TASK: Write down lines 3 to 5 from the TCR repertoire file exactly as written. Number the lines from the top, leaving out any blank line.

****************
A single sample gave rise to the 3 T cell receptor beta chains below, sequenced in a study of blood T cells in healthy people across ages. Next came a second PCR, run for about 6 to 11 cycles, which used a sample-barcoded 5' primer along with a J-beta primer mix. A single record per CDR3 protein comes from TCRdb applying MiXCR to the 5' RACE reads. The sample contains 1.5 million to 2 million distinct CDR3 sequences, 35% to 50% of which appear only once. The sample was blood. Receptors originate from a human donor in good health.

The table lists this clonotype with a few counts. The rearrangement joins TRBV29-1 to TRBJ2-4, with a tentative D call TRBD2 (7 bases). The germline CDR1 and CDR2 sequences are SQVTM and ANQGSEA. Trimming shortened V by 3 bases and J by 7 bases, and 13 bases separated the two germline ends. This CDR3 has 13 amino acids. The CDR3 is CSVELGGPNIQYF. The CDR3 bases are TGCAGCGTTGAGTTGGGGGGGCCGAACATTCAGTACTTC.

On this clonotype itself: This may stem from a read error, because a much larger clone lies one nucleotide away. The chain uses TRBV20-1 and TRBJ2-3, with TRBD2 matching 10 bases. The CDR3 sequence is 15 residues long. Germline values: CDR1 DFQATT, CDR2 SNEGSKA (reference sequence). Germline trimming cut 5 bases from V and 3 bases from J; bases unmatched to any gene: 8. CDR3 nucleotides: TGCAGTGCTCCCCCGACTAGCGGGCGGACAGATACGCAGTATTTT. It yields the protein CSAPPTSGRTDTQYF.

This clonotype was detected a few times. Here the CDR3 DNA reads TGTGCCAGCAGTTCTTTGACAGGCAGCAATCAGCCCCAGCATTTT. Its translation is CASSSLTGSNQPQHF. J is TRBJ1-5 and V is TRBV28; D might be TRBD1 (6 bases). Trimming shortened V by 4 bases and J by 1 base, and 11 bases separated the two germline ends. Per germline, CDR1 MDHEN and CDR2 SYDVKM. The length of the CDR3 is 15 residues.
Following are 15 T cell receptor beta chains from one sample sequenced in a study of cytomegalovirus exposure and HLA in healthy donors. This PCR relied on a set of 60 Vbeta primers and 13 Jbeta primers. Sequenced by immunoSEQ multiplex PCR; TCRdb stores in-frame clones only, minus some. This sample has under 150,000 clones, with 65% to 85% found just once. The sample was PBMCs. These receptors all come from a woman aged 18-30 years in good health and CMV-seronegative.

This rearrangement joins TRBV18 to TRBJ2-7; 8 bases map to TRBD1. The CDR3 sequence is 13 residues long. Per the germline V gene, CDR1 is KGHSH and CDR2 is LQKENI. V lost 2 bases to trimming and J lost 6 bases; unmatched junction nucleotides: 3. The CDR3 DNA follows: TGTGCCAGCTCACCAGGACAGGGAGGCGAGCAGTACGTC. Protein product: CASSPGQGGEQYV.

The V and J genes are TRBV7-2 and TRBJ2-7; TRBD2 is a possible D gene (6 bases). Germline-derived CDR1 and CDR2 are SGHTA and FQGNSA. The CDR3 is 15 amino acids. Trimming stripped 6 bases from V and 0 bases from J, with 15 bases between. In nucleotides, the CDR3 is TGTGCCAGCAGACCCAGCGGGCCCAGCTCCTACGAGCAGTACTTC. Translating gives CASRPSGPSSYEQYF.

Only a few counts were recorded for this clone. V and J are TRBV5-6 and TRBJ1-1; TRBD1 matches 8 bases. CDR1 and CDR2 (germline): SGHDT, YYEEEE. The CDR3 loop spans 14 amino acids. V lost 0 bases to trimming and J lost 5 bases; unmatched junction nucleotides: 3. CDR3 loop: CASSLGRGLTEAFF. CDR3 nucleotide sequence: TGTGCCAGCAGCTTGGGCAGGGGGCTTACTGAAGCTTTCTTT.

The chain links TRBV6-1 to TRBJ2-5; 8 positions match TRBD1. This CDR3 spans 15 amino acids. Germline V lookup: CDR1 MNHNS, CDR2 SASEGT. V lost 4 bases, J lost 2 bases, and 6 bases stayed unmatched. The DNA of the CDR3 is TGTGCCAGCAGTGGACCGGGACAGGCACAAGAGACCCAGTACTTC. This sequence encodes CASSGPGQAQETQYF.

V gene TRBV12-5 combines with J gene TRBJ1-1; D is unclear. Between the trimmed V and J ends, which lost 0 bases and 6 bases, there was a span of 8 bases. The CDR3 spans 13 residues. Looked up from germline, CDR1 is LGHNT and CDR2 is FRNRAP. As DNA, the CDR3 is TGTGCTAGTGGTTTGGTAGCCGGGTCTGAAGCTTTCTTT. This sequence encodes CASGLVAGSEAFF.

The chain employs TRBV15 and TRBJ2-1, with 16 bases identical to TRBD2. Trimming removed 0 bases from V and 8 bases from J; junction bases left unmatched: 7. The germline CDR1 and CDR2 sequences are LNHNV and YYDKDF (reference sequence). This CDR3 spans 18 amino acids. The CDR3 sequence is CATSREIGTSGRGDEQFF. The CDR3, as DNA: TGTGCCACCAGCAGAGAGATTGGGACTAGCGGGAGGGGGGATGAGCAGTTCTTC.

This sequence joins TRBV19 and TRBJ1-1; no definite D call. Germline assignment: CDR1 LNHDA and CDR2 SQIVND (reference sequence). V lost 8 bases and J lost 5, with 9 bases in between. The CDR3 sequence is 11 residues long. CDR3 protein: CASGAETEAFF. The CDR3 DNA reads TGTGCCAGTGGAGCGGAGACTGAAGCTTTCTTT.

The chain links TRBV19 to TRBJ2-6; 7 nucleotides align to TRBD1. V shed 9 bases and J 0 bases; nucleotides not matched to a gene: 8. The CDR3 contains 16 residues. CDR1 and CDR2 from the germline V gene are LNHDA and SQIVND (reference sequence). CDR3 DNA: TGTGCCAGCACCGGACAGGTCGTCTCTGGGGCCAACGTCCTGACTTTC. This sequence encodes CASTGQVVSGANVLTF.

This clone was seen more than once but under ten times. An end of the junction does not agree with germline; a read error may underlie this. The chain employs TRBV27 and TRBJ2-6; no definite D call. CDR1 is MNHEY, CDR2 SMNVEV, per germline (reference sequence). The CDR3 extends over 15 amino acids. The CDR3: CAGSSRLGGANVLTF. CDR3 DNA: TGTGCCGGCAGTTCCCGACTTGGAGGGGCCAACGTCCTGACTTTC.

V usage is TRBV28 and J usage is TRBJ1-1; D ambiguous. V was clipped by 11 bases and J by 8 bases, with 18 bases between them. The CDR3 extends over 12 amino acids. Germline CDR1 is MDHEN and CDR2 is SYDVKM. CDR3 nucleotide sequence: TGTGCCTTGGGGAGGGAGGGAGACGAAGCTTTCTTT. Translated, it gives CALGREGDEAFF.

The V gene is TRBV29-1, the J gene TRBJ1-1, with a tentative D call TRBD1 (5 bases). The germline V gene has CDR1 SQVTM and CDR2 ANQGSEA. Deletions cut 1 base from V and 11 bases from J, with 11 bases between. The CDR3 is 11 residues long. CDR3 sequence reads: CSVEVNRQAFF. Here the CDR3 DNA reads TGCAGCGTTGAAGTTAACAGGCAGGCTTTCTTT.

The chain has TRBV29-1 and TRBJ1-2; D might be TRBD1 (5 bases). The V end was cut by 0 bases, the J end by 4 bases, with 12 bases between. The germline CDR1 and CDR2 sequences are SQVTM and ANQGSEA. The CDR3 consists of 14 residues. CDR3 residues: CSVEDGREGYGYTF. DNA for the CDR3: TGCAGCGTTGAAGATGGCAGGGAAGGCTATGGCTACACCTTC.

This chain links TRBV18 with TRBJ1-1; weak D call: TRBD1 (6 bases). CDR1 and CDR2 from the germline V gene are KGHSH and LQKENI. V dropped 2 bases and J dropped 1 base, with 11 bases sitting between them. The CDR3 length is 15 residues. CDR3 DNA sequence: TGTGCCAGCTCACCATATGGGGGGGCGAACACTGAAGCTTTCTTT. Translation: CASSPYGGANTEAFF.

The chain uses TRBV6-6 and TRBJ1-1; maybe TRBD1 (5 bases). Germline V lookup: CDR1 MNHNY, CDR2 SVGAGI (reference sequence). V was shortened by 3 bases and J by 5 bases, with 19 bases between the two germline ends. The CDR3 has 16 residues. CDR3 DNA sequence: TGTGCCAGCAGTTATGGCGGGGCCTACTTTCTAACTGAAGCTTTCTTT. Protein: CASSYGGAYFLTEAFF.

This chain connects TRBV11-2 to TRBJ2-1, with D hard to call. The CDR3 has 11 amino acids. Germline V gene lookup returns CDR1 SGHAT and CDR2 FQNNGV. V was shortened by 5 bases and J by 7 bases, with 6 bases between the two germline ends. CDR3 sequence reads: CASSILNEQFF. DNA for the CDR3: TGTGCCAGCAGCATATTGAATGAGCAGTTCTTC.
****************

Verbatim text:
On this clonotype itself: This may stem from a read error, because a much larger clone lies one nucleotide away. The chain uses TRBV20-1 and TRBJ2-3, with TRBD2 matching 10 bases. The CDR3 sequence is 15 residues long. Germline values: CDR1 DFQATT, CDR2 SNEGSKA (reference sequence). Germline trimming cut 5 bases from V and 3 bases from J; bases unmatched to any gene: 8. CDR3 nucleotides: TGCAGTGCTCCCCCGACTAGCGGGCGGACAGATACGCAGTATTTT. It yields the protein CSAPPTSGRTDTQYF.

This clonotype was detected a few times. Here the CDR3 DNA reads TGTGCCAGCAGTTCTTTGACAGGCAGCAATCAGCCCCAGCATTTT. Its translation is CASSSLTGSNQPQHF. J is TRBJ1-5 and V is TRBV28; D might be TRBD1 (6 bases). Trimming shortened V by 4 bases and J by 1 base, and 11 bases separated the two germline ends. Per germline, CDR1 MDHEN and CDR2 SYDVKM. The length of the CDR3 is 15 residues.
Following are 15 T cell receptor beta chains from one sample sequenced in a study of cytomegalovirus exposure and HLA in healthy donors. This PCR relied on a set of 60 Vbeta primers and 13 Jbeta primers. Sequenced by immunoSEQ multiplex PCR; TCRdb stores in-frame clones only, minus some. This sample has under 150,000 clones, with 65% to 85% found just once. The sample was PBMCs. These receptors all come from a woman aged 18-30 years in good health and CMV-seronegative.